Scale and proportion are both concerned with ratios between sizes. Scale, however, is a broader concept concerned with the size relationships between two or more unified wholes. On the left side of the example below, scale is demonstrated between two seemingly unrelated forms:

GDPE diagrams proportion 11 11


Although related to the principle of scale, proportion refers to the size relationships between two or more elements within a unified whole. On the right of the above example, a gradual, repeated, and regular increase in proportion creates movement and rhythm.

Format Scale and Proportion

Just to clarify, the terms scale and proportion apply to an overall composition as well. When we discuss format generally, we can say that something is a landscape (i.e. its top and bottom are larger in proportion to its sides), or a portrait (i.e. left and right sides are larger in proportion to its top and bottom). We can communicate the proportions of the piece and say, for example, that a piece is 16 by 9 – a common proportion in film and television. But this tells us nothing of the size.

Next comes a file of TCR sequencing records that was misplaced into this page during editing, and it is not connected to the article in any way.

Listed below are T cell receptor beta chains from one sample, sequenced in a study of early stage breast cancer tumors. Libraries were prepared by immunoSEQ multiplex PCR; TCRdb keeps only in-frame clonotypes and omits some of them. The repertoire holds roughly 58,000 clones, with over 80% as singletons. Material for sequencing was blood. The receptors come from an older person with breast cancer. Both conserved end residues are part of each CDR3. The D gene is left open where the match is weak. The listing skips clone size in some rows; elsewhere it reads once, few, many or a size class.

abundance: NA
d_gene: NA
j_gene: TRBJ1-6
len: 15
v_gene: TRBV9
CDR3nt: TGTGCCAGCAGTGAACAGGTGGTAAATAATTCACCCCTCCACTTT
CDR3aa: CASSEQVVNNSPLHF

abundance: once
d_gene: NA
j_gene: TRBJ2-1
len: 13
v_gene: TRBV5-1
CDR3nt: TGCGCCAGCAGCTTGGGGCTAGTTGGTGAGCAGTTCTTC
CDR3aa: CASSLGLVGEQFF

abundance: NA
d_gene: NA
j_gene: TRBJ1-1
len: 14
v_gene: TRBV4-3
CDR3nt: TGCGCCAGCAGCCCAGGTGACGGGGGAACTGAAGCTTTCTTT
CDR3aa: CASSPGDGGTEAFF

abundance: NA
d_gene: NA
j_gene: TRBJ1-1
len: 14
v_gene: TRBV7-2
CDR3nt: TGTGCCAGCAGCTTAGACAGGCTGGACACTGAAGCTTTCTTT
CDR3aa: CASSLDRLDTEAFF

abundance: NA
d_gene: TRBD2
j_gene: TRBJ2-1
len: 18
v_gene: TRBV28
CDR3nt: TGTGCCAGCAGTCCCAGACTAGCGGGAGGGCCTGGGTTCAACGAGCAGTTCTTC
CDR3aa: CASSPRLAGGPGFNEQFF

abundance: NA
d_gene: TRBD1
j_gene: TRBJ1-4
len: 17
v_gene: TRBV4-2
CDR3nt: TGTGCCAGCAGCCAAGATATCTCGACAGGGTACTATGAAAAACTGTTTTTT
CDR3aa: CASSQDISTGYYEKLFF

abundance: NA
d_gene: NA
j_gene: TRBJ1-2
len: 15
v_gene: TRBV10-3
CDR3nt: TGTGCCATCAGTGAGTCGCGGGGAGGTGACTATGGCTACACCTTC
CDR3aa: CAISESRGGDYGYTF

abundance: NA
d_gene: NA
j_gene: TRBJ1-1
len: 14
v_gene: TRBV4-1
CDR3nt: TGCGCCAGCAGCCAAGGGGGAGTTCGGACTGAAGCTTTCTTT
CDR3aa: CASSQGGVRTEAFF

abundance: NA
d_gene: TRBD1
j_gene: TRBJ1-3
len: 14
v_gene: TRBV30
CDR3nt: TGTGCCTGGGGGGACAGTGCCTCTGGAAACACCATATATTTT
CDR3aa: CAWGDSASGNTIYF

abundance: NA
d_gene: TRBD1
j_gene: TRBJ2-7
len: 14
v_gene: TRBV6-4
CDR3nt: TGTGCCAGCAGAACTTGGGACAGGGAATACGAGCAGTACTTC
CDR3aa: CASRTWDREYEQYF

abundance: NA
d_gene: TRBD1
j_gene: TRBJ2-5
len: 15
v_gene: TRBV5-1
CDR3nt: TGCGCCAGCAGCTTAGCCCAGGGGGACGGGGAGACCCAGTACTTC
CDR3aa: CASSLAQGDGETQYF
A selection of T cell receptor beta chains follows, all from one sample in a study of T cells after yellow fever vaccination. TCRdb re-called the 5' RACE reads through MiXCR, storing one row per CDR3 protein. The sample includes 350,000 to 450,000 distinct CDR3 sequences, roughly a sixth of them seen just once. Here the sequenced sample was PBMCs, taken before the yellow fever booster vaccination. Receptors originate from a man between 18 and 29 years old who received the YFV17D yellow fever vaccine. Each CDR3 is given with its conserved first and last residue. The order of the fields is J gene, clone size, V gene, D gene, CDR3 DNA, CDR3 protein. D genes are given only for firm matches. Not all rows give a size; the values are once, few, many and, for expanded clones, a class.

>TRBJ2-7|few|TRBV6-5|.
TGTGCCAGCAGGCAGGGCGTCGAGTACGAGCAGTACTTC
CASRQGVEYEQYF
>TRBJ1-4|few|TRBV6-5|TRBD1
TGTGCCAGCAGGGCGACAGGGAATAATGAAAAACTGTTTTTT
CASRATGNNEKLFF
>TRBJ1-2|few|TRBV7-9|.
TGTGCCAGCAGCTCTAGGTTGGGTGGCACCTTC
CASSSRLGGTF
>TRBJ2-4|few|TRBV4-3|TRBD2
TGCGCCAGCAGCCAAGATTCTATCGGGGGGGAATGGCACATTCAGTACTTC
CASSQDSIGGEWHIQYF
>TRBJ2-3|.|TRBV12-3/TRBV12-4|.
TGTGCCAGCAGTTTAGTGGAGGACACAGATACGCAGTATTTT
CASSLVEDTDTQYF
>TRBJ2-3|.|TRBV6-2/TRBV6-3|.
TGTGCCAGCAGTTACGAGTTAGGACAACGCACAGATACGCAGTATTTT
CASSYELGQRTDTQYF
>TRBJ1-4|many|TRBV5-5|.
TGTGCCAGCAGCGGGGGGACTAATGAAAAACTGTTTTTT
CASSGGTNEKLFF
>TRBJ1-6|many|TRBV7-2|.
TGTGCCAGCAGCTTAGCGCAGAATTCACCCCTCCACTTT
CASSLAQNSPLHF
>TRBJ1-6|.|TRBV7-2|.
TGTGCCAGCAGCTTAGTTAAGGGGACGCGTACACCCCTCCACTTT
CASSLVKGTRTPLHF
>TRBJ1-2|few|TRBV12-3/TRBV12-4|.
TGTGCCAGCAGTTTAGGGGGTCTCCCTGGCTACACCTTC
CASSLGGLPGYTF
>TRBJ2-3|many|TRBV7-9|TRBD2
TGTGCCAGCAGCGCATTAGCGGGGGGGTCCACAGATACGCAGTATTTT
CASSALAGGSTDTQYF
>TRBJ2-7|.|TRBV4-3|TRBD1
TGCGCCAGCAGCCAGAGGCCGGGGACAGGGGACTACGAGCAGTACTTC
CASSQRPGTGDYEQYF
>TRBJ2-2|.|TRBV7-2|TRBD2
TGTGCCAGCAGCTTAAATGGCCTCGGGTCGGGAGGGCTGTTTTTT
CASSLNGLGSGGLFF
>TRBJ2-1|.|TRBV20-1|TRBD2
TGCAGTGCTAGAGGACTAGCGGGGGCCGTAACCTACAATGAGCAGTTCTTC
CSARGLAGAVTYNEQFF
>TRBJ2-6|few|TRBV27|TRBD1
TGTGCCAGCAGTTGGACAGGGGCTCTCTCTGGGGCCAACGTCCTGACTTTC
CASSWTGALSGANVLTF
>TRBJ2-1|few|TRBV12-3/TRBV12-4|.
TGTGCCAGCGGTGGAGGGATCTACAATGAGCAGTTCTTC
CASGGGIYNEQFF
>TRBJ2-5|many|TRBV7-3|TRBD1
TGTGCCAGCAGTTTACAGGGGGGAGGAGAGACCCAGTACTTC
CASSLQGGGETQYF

If, on the other hand, I say a composition is 16 feet tall and 8 feet wide, I now know the scale (it's big!) and I know the proportions (it's twice as tall as it is wide, and therefore it is has a portrait configuration).     

The world of art and design has a very long and storied relationship with scale and proportion, modernism in particular taking the reins of non-naturalistic scale, and the contrast of scale. But intersting use of these principles can be found throughout the art and design worlds. Below are some images demonstrating the value of scale and/or proportion: